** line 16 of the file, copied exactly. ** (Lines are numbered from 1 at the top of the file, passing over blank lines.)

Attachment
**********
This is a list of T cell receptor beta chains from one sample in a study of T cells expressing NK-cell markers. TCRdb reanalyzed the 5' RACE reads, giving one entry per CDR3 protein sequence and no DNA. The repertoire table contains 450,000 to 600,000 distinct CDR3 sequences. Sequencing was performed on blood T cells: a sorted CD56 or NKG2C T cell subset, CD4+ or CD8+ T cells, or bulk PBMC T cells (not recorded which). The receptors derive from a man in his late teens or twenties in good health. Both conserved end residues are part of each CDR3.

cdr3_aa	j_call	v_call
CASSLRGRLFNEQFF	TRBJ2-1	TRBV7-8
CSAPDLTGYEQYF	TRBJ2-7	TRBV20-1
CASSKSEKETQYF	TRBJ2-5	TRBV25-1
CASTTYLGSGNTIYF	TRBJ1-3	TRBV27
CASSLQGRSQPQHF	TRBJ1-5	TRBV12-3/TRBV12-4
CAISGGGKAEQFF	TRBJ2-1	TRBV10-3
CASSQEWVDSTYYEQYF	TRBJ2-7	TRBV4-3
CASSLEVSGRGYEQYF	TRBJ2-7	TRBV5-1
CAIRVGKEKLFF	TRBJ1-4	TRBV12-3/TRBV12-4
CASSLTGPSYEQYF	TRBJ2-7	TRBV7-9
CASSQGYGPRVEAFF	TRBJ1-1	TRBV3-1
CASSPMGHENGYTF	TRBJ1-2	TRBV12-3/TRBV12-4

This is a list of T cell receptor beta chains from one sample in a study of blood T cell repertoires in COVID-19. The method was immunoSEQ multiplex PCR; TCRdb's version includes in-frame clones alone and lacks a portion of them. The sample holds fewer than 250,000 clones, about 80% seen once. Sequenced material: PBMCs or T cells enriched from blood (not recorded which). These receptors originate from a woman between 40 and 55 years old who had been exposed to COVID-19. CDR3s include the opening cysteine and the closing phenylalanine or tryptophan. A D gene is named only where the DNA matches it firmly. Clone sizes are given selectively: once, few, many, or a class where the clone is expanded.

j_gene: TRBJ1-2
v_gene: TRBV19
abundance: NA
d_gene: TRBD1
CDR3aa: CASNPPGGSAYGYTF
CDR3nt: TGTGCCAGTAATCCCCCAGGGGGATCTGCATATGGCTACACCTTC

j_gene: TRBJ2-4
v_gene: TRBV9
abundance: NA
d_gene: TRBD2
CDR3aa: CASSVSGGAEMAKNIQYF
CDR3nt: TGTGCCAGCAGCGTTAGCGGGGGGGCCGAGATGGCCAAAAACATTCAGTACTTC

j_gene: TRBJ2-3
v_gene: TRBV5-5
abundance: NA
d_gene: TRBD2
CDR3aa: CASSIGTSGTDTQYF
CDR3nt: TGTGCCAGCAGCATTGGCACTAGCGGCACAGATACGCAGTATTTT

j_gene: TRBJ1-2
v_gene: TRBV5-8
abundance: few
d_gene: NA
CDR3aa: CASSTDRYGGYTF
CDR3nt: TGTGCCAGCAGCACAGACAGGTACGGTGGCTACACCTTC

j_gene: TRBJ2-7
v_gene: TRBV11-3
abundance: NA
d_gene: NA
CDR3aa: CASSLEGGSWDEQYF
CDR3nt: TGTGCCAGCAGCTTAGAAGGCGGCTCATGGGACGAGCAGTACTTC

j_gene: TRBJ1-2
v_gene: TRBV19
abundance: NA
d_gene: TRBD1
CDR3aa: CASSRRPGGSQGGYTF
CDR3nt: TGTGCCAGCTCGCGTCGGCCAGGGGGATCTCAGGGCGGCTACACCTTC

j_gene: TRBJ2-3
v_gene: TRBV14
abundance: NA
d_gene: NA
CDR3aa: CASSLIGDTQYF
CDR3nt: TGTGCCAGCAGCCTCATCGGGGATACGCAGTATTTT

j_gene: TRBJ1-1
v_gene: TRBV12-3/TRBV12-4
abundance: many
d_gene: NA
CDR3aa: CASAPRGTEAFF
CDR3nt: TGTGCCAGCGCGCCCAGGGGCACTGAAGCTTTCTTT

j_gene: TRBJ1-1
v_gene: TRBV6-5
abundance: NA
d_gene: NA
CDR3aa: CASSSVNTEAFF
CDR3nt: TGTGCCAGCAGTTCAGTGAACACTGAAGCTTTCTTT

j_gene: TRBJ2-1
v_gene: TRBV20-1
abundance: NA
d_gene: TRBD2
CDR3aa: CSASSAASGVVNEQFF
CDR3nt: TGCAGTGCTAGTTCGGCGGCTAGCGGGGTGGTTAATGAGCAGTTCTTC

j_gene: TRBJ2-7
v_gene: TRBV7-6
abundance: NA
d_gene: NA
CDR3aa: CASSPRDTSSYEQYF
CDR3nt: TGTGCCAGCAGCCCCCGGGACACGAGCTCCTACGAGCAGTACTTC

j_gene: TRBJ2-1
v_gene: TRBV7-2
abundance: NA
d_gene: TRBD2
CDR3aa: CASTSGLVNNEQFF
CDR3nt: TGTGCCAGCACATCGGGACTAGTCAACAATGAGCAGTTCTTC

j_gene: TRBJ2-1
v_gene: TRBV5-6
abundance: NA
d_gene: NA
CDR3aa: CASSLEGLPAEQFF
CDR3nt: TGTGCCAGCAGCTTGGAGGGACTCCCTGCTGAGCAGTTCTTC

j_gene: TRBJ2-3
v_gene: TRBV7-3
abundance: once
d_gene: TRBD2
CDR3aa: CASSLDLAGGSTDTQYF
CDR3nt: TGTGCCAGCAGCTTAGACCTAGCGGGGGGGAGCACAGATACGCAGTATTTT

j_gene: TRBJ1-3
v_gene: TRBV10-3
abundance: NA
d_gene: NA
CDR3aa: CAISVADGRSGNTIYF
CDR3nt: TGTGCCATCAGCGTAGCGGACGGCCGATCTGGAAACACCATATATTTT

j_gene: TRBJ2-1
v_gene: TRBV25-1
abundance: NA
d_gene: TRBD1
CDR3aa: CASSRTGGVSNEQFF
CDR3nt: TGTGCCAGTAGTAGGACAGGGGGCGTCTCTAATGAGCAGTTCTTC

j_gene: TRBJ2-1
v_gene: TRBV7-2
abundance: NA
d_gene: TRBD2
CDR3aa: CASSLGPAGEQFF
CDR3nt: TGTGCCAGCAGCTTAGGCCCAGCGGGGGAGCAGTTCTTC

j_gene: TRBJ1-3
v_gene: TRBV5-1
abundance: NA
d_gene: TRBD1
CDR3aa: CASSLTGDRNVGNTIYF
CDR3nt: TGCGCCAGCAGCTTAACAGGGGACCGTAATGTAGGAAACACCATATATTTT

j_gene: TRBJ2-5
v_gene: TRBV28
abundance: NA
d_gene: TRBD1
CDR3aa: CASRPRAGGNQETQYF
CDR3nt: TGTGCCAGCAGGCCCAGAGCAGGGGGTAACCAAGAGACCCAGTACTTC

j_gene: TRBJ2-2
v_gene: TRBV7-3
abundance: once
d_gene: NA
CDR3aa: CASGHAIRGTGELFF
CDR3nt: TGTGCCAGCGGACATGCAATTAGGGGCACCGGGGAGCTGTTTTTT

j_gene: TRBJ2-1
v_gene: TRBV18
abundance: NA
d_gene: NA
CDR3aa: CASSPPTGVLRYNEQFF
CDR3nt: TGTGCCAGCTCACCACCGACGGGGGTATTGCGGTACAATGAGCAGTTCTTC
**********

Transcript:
j_gene: TRBJ1-2